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Everton’s quiet January transfer window symbolises their new era of financial prudence

Stability is the byword as Marcel Brands continues his quiet revolution

Everton v Huddersfield Town - Premier League Photo by Ian MacNicol/Getty Images

January transfer deadline day is always the ugly duckling of deadline days when compared to its summer equivalent.

You’ve heard all the cliches now: it’s a difficult market to buy in, clubs who are active tend to be struggling and transfer fees are often inflated with a hint of panic in the air.

All of those ring true, which makes Everton’s conservative approach to this month’s window all the more prudent. They may not have signed a single player, but that doesn’t mean the window wasn’t a success.

Marcel Brands is still looking to unravel the mess caused by two years of chaotic excess, starting by getting a grip on a spiralling wage bill and bringing an end to the club’s scattergun approach to transfers. We’ve all seen the reported wages currently being paid to players nowhere near the first-team squad, representing a shocking failure of fiscal management.

Persuading rival clubs to pay money for some of our over-paid flops was always going to be a challenge, so loan deals were always going to be more likely.

Cuco Martina is out of contract at the end of the season anyway, but presumably Feyenoord will cover the majority of his wages for the next six months. The same scenario applies to Oumar Niasse, who left to join Cardiff on loan. The deal includes the option to buy, though that is likely to rest on whether the Bluebirds can avoid relegation.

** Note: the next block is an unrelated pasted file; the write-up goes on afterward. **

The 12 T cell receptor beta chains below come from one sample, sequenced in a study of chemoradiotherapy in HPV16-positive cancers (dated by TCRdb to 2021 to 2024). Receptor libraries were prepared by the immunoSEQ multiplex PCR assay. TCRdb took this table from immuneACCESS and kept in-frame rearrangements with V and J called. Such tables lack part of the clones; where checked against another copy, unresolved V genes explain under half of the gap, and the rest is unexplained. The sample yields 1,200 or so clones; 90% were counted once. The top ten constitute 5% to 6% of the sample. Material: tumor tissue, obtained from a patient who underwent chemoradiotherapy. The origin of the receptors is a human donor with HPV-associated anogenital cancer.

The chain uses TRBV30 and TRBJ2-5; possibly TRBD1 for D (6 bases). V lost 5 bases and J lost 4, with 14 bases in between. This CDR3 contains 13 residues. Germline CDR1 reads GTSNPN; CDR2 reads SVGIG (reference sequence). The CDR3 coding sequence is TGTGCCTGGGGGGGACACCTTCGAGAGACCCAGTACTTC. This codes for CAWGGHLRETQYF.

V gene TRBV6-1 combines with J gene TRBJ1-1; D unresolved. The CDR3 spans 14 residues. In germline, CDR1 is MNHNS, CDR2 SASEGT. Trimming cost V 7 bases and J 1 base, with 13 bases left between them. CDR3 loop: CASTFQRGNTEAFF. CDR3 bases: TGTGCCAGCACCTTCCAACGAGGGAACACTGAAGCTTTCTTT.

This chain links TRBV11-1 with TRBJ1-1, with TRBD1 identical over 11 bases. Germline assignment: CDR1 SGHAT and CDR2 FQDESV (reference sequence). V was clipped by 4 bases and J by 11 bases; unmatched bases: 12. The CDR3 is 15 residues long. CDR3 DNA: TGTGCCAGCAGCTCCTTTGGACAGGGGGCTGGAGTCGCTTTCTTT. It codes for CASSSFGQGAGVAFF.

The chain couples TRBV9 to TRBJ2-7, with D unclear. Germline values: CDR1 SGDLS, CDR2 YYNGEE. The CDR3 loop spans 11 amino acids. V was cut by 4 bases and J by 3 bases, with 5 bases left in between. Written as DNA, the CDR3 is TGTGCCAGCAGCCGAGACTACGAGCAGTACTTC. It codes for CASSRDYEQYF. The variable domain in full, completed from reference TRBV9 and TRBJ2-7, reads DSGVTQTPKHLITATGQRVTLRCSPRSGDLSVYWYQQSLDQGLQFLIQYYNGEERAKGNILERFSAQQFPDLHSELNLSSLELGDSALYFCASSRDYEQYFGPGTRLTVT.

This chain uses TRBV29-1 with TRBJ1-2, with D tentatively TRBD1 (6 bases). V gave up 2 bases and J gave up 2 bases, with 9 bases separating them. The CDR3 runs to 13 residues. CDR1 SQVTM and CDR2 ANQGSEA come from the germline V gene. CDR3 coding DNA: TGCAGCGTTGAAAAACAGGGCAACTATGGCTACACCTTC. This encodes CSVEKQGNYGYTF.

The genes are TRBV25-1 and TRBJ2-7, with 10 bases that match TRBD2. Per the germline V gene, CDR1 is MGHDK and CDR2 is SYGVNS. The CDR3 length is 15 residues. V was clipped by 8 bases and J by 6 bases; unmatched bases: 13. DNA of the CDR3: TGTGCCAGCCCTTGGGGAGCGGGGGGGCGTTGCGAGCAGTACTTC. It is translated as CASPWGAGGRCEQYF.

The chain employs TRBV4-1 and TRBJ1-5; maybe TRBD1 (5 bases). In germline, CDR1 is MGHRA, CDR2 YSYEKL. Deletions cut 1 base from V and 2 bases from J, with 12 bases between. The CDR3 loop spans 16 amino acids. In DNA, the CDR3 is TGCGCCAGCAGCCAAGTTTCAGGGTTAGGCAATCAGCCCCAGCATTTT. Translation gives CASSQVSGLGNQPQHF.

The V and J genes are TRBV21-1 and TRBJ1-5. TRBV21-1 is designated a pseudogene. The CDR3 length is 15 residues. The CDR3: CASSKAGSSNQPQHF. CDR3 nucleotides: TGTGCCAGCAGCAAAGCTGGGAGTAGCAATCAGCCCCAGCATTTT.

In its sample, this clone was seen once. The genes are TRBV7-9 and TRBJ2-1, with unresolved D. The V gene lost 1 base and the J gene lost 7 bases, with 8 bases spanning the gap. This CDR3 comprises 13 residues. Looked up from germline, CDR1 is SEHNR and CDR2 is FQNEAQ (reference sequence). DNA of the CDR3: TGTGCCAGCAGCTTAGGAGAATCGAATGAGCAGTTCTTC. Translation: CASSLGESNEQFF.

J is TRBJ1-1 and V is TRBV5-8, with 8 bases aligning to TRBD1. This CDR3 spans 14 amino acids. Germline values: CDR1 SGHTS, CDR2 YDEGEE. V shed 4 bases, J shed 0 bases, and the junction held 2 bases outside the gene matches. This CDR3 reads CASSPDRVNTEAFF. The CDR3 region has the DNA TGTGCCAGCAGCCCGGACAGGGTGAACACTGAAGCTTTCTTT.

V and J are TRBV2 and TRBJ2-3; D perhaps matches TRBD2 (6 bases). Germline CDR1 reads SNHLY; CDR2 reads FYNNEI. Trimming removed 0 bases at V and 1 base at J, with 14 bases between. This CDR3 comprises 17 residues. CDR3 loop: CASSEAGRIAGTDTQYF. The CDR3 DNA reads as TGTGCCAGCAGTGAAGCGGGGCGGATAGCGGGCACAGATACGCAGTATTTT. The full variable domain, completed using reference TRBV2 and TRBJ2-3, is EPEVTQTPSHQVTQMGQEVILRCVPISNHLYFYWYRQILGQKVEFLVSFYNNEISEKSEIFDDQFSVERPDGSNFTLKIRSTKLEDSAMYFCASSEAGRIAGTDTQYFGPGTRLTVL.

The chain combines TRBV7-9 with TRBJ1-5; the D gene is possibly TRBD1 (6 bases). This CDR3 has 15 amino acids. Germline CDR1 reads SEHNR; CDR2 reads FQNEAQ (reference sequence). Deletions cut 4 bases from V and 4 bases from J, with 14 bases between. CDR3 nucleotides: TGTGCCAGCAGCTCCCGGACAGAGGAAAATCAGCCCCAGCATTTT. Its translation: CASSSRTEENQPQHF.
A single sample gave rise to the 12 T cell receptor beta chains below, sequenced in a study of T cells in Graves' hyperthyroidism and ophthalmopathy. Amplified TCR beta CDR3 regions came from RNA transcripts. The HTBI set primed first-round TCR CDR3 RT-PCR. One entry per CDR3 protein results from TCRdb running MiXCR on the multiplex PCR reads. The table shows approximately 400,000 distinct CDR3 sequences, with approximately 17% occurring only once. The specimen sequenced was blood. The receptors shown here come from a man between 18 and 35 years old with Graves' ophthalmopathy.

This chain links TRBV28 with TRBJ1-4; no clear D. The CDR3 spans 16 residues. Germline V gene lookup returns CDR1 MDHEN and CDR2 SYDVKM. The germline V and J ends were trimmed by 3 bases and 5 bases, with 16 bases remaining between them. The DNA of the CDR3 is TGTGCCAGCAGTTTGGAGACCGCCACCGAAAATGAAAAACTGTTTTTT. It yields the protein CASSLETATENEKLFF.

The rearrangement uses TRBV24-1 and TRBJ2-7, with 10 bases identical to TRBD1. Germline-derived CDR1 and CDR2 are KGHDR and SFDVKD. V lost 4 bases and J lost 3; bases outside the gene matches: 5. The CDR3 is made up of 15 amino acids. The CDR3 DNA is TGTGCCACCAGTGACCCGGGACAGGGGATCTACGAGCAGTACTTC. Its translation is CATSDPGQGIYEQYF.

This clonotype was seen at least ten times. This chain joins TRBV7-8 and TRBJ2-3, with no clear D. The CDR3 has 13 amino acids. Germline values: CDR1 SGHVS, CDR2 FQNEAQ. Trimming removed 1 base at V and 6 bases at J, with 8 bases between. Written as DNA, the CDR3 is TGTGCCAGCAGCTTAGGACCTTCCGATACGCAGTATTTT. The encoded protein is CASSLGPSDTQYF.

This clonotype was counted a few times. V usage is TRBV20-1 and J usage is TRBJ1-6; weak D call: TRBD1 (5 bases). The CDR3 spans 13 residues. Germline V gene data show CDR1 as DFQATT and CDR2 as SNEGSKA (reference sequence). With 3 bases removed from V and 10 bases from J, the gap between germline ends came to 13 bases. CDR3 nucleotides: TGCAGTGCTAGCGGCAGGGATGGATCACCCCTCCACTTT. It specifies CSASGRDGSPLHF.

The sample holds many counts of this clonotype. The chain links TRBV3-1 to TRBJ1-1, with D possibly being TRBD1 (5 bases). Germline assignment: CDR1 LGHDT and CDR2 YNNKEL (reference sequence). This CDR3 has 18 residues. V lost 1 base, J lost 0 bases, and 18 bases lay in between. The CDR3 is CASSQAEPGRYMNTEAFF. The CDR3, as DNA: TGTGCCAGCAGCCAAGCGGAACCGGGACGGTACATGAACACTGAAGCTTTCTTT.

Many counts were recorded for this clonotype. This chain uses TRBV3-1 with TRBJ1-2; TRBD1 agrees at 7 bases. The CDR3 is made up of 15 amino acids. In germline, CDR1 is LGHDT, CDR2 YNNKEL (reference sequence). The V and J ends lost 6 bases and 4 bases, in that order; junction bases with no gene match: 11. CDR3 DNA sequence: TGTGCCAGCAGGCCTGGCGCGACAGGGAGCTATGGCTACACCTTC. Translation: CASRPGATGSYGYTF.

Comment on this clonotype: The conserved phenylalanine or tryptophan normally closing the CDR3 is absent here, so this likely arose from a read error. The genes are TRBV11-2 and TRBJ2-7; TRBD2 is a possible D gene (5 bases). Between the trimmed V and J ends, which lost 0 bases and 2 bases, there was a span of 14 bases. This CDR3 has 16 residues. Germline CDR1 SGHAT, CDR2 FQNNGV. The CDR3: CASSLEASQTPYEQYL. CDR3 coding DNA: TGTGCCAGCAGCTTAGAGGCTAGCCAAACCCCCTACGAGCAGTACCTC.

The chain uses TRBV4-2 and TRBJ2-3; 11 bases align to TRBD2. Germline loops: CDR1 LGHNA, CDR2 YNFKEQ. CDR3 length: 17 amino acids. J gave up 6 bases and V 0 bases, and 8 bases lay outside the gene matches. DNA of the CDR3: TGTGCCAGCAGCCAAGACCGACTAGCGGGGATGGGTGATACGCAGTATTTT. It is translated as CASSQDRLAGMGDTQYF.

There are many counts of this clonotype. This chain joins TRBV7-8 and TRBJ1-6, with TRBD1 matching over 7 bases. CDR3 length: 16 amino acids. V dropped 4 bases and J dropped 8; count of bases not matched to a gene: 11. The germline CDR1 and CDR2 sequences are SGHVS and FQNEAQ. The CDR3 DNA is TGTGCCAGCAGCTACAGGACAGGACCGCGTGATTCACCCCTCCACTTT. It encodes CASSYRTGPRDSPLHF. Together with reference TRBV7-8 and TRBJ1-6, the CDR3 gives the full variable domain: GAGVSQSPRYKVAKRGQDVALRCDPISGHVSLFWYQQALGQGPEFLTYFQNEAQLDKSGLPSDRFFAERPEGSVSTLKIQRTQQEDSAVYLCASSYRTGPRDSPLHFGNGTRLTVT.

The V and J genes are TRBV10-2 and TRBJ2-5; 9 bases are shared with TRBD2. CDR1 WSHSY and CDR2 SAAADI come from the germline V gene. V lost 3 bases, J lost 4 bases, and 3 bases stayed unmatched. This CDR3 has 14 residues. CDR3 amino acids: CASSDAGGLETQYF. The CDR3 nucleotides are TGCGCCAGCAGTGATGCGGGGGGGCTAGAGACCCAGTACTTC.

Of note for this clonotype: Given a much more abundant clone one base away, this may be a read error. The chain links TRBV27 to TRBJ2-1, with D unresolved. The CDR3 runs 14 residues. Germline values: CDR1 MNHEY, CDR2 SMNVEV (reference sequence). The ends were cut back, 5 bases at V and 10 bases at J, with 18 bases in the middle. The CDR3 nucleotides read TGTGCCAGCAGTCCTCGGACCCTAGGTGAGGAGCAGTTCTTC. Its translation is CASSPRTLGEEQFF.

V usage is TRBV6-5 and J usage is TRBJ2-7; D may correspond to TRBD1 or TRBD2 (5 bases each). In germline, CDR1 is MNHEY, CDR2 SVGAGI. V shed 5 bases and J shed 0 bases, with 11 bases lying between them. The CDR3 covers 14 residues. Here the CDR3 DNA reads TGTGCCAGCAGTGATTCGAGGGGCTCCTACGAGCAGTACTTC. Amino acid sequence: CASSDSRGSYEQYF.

Yannick Bolasie shocked us all by opting to cut his loan at Aston Villa short and return to Finch Farm, very much like the unpopular kid gatecrashing a party. He was never going to get back into Marco Silva’s plans, so getting him out on loan again to Anderlecht must be considered a plus.

A trio of youngsters made loan moves to gain valuable experience - few could complain with deals for Anthony Evans, Callum Connolly and Beni Baningime to go with Mason Holgate and Kieran Dowell’s moves earlier in the window.

The one transfer that dominated the month though was one that never happened - Idrissa Gueye to PSG.

Everton are reportedly furious at the French champions behaviour during the window, as they attempted to unsettle Gueye and get him on the cheap.

Everton reportedly valued Gueye at £40m, though I imagine they would have done a deal in the region of £35m, making PSG’s initial bid of £21.5m all the more laughable.

The Toffees deserve credit for refusing to be bullied into accepting a bid below their asking price. Gueye certainly isn’t irreplaceable, there are plenty out there who feel the side have better balance without him, but the club isn’t going to let him go on the cheap either.

Then there is what Everton would do with the money - we need a striker, a midfielder and right-back, but are they available this month? And if so do they represent good value? The answer seems to be no. Having £30million sat in the bank with a Idrissa Gueye-shaped hole in the midfield is not ideal either.

All this was helped by Everton’s utterly average season to date. Out of both cups, nowhere near the top six but safe from relegation, the Toffees are not doing anything this season so there is no need panic.

All these scenarios would have been played out and considered by Brands - and I’m confident he has made the right call.

If is the very definition of a transition year and a necessary one if we are to dig ourselves out of the financial hole we got buried in by Steve Walsh and co.

I have every confidence that Brands’ plans for the summer are well advanced - the Dutchman did remarkably well to reshape the squad as much as he did last year, despite only joining the club in May. Who knows what he can do with a full year to prepare?

We’d all love to see big-money signings and deadline day excitement, but just as patience is needed with Marco on the pitch, patience is needed with Marcel off it.